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Air Force Officials Identify Key JADC2 Hurdles & Suggest Solutions in POC Defense R&D Summit Panel Discussion

The Department of Defense’s Joint All-Domain Command and Control initiative, better known as JADC2, has been an enigmatic and historically disparate effort across the defense landscape since its conception. But in 2022, the initiative took a little more shape as the DOD released its JADC2 strategy and implementation plan.

Now, as JADC2 begins to meaningfully move forward, military and government leaders are taking a closer look at what’s working and what’s not. So what exactly is holding services back from being implemented at scale?

“It’s not a technology problem,” asserted Winston Beauchamp, deputy chief information officer for the Department of the Air Force, during a panel discussion at the Potomac Officers Club’s 9th Annual Defense R&D Summit. “The technology to do this exists. It is one hundred percent a people and process challenge, and it’s roughly split between them.”

Dr. Joe Besselman (L) and Winston Beauchamp (R) speak at a JADC2 panel during POC’s 9th Annual Defense R&D Summit. Photo by Alex Mangione.

“We don’t have to invent anything to do JADC2. What we do need to do is break down the cultural barriers to integration,” Beauchamp explained.

Hear more from Beauchamp at the Potomac Officers Club’s CIO Summit on May 16! Register here

In the earliest stages of JADC2, one of the key challenges was that the initiative didn’t have high-level oversight, creating a lack of unity and understanding between the service branches tasked with carrying out the program. 

The DOD began to address this issue in October 2022 when it stood up a new acquisition, integration and interoperability office — which operates under the Office of the Secretary of Defense — to ensure alignment of JADC2 efforts across the service branches as each moves closer toward multi-domain warfighting.

However, Beauchamp said military branches are still dealing with network hurdles that are ultimately preventing JADC2 from being fully realized and achieving its intended effect.

“We have the networks today — the problem is they’re carved off into enclaves and don’t talk to each other. I’ll contend that the [concept of operations] that we want for JADC2, which is machine speed coordination of command and control globally, is not something that is enabled by a bunch of separate enclaves,” Beauchamp said.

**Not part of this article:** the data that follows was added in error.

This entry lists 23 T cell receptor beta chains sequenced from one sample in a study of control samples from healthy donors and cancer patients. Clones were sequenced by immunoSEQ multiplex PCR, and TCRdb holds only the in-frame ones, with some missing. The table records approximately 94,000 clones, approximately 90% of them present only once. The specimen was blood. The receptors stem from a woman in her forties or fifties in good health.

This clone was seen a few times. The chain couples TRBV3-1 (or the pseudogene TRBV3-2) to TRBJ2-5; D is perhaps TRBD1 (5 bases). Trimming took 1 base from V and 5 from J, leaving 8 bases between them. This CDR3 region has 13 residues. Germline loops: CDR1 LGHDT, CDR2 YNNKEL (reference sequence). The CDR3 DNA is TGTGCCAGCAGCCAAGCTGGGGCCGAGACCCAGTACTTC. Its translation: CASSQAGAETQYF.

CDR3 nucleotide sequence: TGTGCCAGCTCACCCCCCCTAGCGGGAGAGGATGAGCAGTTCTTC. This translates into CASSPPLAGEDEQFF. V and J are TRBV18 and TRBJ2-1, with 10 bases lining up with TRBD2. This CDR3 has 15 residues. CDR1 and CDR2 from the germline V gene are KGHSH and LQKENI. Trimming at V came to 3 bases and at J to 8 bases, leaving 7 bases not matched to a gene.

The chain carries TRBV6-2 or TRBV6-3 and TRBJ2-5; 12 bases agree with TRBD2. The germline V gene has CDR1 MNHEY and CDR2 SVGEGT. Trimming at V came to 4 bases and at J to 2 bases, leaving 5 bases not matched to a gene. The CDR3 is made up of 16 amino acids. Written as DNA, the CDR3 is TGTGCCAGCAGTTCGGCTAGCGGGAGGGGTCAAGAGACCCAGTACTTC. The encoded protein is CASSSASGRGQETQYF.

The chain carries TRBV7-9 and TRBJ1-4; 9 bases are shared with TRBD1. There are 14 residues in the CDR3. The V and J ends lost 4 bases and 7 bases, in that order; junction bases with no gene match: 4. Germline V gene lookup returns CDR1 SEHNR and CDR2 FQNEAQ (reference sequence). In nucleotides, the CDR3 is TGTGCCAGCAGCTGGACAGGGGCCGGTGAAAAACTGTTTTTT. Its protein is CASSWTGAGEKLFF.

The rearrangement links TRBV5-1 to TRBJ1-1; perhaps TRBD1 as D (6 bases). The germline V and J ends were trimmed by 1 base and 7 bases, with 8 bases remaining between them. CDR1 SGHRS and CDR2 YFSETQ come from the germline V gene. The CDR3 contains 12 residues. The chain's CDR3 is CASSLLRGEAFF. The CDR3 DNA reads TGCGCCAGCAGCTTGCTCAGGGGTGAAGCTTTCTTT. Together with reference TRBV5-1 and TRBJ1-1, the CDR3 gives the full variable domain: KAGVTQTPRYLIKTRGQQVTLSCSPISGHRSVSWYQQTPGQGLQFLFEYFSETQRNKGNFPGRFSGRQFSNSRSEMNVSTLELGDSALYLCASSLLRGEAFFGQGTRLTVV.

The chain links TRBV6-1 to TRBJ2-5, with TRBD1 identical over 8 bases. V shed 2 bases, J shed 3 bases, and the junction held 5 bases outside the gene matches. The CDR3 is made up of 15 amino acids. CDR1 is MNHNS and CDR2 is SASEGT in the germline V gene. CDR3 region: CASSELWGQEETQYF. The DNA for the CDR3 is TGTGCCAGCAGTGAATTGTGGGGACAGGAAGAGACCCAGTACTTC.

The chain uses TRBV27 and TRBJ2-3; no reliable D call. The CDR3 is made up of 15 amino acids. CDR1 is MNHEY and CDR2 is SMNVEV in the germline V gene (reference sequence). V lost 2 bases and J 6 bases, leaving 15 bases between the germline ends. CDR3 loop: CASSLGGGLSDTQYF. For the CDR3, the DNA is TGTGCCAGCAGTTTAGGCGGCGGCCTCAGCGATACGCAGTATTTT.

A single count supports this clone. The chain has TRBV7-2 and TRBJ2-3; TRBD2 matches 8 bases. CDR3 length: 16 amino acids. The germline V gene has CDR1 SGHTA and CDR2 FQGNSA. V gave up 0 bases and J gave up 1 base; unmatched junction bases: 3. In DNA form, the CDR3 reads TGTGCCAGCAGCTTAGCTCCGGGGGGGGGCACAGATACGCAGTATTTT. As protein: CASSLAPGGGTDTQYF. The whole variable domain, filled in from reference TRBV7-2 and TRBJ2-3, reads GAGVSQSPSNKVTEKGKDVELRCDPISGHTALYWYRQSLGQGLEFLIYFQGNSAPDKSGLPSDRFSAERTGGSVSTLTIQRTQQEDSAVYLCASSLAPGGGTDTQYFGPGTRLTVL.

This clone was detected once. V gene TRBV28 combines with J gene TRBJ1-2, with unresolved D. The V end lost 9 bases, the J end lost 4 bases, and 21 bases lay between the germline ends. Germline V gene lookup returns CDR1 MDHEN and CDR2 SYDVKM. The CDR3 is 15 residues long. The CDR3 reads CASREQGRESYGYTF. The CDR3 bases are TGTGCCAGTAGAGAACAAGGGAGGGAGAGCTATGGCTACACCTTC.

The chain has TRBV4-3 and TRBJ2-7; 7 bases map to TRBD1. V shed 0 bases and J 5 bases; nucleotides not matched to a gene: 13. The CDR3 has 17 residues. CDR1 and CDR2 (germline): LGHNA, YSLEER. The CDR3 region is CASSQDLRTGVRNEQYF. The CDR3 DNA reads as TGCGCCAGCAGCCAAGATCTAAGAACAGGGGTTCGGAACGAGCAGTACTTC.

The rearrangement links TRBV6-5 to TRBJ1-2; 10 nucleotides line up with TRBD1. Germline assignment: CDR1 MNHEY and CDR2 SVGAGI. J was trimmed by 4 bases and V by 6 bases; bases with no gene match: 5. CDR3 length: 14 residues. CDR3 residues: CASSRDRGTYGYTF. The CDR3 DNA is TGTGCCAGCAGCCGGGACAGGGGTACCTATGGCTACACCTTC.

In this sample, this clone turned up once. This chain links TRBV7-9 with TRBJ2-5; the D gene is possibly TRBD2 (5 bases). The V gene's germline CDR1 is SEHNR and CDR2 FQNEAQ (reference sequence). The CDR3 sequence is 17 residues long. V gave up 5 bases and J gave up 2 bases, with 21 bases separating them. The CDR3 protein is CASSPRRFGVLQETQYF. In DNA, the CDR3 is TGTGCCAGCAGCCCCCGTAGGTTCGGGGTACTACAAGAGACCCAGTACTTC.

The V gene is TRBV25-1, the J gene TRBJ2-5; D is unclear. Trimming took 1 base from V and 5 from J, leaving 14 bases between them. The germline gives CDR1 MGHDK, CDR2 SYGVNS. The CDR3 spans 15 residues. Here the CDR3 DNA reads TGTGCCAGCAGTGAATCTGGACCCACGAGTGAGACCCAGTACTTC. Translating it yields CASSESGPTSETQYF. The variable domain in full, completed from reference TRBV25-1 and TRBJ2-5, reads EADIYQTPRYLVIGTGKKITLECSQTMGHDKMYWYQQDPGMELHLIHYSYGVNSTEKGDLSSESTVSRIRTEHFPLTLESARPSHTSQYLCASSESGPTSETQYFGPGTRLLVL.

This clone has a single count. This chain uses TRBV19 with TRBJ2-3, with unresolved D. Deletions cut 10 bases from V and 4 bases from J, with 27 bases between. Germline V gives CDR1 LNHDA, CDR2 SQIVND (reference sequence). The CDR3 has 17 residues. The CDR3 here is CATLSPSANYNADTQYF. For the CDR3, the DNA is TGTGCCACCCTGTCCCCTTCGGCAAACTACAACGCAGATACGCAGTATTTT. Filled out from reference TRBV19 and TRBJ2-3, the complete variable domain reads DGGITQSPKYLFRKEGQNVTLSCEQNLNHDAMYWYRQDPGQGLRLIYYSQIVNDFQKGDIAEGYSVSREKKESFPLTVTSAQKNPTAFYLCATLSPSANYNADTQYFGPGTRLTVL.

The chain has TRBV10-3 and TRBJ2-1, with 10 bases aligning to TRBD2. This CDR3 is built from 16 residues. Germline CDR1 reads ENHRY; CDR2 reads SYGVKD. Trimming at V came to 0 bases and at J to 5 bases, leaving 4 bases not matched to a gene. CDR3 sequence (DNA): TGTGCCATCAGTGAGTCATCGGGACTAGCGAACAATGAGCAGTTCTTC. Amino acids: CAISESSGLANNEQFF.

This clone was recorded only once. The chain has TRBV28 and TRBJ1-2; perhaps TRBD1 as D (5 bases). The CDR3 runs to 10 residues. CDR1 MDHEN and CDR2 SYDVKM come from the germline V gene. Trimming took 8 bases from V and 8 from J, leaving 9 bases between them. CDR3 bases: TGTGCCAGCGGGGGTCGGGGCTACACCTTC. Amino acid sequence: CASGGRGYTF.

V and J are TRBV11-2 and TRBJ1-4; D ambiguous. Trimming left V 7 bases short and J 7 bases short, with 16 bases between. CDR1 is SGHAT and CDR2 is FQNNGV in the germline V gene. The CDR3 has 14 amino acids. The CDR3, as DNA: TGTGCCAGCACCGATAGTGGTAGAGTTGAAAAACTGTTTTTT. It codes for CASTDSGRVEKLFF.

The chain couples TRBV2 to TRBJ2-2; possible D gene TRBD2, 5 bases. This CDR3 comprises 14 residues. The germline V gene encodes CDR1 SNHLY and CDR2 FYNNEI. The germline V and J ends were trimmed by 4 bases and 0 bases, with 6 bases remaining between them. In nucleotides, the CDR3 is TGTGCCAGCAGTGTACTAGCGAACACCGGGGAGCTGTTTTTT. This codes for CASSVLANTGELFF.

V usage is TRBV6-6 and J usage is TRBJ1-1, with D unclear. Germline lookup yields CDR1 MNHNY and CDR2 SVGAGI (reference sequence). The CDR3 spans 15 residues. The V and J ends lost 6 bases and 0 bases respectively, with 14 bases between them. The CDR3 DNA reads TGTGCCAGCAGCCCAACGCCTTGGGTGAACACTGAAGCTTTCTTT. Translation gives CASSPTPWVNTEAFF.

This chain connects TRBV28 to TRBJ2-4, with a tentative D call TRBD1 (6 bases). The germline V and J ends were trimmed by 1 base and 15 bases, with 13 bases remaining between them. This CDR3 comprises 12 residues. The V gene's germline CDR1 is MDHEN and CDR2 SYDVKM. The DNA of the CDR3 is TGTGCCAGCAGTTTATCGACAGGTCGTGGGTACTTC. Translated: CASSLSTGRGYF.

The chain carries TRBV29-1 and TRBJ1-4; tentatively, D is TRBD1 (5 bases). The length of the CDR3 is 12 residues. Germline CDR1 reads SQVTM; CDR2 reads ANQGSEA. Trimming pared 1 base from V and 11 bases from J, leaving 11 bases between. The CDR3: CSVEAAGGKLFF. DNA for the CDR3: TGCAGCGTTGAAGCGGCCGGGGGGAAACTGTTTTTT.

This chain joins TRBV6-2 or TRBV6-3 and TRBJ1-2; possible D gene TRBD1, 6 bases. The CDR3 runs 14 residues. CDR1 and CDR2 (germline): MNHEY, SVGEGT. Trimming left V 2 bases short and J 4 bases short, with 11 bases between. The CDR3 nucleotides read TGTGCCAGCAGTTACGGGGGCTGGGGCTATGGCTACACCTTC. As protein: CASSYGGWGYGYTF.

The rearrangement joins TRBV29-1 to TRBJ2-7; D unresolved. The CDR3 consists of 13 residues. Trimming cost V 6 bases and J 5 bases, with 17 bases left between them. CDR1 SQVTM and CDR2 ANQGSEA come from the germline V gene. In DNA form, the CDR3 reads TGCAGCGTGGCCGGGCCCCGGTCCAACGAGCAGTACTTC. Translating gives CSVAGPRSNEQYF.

“If these enclaves have to do handshakes between each other, we’re never going to meet the timelines that they’re thinking about for JADC2. We’ve got to flatten the network, we’ve got to do SIPR 2.0, we’ve got to enable the interfaces, the APIs that we’re talking about that allow different weapon systems to exchange information and make decisions very, very quickly. All of these are solvable challenges if we get out of our own way and make the decisions to do so,” he added.

On the “people” side of things, Air Force Chief Disruption Officer Dr. Joe Besselman said we need more highly-trained talent to analyze the massive troves of data the Air Force takes in and accomplish the goals laid out in JADC2.

“We don’t have a workforce yet for the 21st software century to exploit the data like we need to exploit it, and we’ve got to change that,” Dr. Besselman urged, suggesting that the talent pipelines going into and coming out of the Air Force Academy, ROTC and other educational institutions need to be much stronger.

“We need many hundreds more data scientists coming out of the Air Force Academy. We need office researchers, we need software conferences. Every program should have a software conference on their program team that can help them plan their acquisition, can provide expertise on software products, can provide expertise on if they’re pursuing a custom engineering custom software approach. We just don’t have that expertise today,” said Dr. Besselman.

And though the JADC2 roadblocks are largely not technology-related, there are key technologies that will be essential to enabling the initiative, said Joe Staier, chief engineer for the Enterprise IT and Cyber Infrastructure division within the Air Force. 

Joe Staier participating in the JADC2 panel discussion.

“AI and ML are going to be essential. We’ve got to figure out how to use AI and ML to automate some of these things so that we can do them faster and better,” Staier said. 

“It doesn’t mean you remove humans out of the process anytime soon,” he clarified. “We’ve got to learn how to trust it and tune it before we get there. But there’s a lot of things that we can do with the technology we have right now to automate.

Be a part of the conversation with Air Force leaders this summer at the Potomac Officers Club’s 2023 Annual Air Force Summit on July 28. Air Force Secretary Frank Kendall is slated to keynote, and many more top government and industry executives are scheduled to speak. Register here.

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